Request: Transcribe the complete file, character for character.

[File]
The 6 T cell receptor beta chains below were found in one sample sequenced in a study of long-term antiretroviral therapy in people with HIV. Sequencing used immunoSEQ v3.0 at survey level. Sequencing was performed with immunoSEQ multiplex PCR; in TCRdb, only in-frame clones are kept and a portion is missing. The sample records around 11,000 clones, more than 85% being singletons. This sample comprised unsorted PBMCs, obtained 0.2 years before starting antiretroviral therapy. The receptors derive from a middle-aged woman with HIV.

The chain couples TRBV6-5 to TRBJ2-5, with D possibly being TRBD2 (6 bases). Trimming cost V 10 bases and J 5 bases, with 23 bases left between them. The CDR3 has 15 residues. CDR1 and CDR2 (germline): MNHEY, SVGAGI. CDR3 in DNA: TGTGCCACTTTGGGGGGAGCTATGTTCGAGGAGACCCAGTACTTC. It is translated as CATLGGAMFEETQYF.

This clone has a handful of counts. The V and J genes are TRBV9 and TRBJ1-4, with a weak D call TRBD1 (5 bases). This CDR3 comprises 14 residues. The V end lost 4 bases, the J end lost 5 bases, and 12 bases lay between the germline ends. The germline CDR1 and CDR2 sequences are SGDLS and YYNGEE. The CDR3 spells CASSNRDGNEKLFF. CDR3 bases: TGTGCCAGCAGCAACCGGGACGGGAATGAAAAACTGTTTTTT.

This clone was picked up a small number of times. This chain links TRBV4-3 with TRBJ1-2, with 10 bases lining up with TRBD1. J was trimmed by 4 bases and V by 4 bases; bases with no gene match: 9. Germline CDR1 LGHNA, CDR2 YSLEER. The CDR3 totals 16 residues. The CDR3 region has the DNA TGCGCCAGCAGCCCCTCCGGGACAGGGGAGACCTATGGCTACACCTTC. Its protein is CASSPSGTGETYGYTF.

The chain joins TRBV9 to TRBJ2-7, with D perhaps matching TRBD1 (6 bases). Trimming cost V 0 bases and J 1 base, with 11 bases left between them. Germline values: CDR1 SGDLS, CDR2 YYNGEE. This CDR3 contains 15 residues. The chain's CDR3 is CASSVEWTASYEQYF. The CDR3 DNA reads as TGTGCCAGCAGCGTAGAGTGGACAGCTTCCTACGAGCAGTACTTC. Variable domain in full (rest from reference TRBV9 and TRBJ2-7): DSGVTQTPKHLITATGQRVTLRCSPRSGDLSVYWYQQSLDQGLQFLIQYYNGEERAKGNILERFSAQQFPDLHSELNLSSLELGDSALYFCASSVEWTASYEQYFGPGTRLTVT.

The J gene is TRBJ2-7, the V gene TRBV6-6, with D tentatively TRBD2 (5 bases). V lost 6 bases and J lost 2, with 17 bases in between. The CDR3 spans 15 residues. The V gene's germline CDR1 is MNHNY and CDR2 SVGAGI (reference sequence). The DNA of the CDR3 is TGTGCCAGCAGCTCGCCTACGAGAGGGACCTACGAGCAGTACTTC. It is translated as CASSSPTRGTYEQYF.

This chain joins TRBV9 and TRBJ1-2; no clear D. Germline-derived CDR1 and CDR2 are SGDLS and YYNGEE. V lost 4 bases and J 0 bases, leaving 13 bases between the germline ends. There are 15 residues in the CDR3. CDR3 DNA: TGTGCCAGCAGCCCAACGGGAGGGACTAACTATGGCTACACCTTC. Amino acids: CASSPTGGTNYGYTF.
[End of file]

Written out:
The 6 T cell receptor beta chains below were found in one sample sequenced in a study of long-term antiretroviral therapy in people with HIV. Sequencing used immunoSEQ v3.0 at survey level. Sequencing was performed with immunoSEQ multiplex PCR; in TCRdb, only in-frame clones are kept and a portion is missing. The sample records around 11,000 clones, more than 85% being singletons. This sample comprised unsorted PBMCs, obtained 0.2 years before starting antiretroviral therapy. The receptors derive from a middle-aged woman with HIV.

The chain couples TRBV6-5 to TRBJ2-5, with D possibly being TRBD2 (6 bases). Trimming cost V 10 bases and J 5 bases, with 23 bases left between them. The CDR3 has 15 residues. CDR1 and CDR2 (germline): MNHEY, SVGAGI. CDR3 in DNA: TGTGCCACTTTGGGGGGAGCTATGTTCGAGGAGACCCAGTACTTC. It is translated as CATLGGAMFEETQYF.

This clone has a handful of counts. The V and J genes are TRBV9 and TRBJ1-4, with a weak D call TRBD1 (5 bases). This CDR3 comprises 14 residues. The V end lost 4 bases, the J end lost 5 bases, and 12 bases lay between the germline ends. The germline CDR1 and CDR2 sequences are SGDLS and YYNGEE. The CDR3 spells CASSNRDGNEKLFF. CDR3 bases: TGTGCCAGCAGCAACCGGGACGGGAATGAAAAACTGTTTTTT.

This clone was picked up a small number of times. This chain links TRBV4-3 with TRBJ1-2, with 10 bases lining up with TRBD1. J was trimmed by 4 bases and V by 4 bases; bases with no gene match: 9. Germline CDR1 LGHNA, CDR2 YSLEER. The CDR3 totals 16 residues. The CDR3 region has the DNA TGCGCCAGCAGCCCCTCCGGGACAGGGGAGACCTATGGCTACACCTTC. Its protein is CASSPSGTGETYGYTF.

The chain joins TRBV9 to TRBJ2-7, with D perhaps matching TRBD1 (6 bases). Trimming cost V 0 bases and J 1 base, with 11 bases left between them. Germline values: CDR1 SGDLS, CDR2 YYNGEE. This CDR3 contains 15 residues. The chain's CDR3 is CASSVEWTASYEQYF. The CDR3 DNA reads as TGTGCCAGCAGCGTAGAGTGGACAGCTTCCTACGAGCAGTACTTC. Variable domain in full (rest from reference TRBV9 and TRBJ2-7): DSGVTQTPKHLITATGQRVTLRCSPRSGDLSVYWYQQSLDQGLQFLIQYYNGEERAKGNILERFSAQQFPDLHSELNLSSLELGDSALYFCASSVEWTASYEQYFGPGTRLTVT.

The J gene is TRBJ2-7, the V gene TRBV6-6, with D tentatively TRBD2 (5 bases). V lost 6 bases and J lost 2, with 17 bases in between. The CDR3 spans 15 residues. The V gene's germline CDR1 is MNHNY and CDR2 SVGAGI (reference sequence). The DNA of the CDR3 is TGTGCCAGCAGCTCGCCTACGAGAGGGACCTACGAGCAGTACTTC. It is translated as CASSSPTRGTYEQYF.

This chain joins TRBV9 and TRBJ1-2; no clear D. Germline-derived CDR1 and CDR2 are SGDLS and YYNGEE. V lost 4 bases and J 0 bases, leaving 13 bases between the germline ends. There are 15 residues in the CDR3. CDR3 DNA: TGTGCCAGCAGCCCAACGGGAGGGACTAACTATGGCTACACCTTC. Amino acids: CASSPTGGTNYGYTF.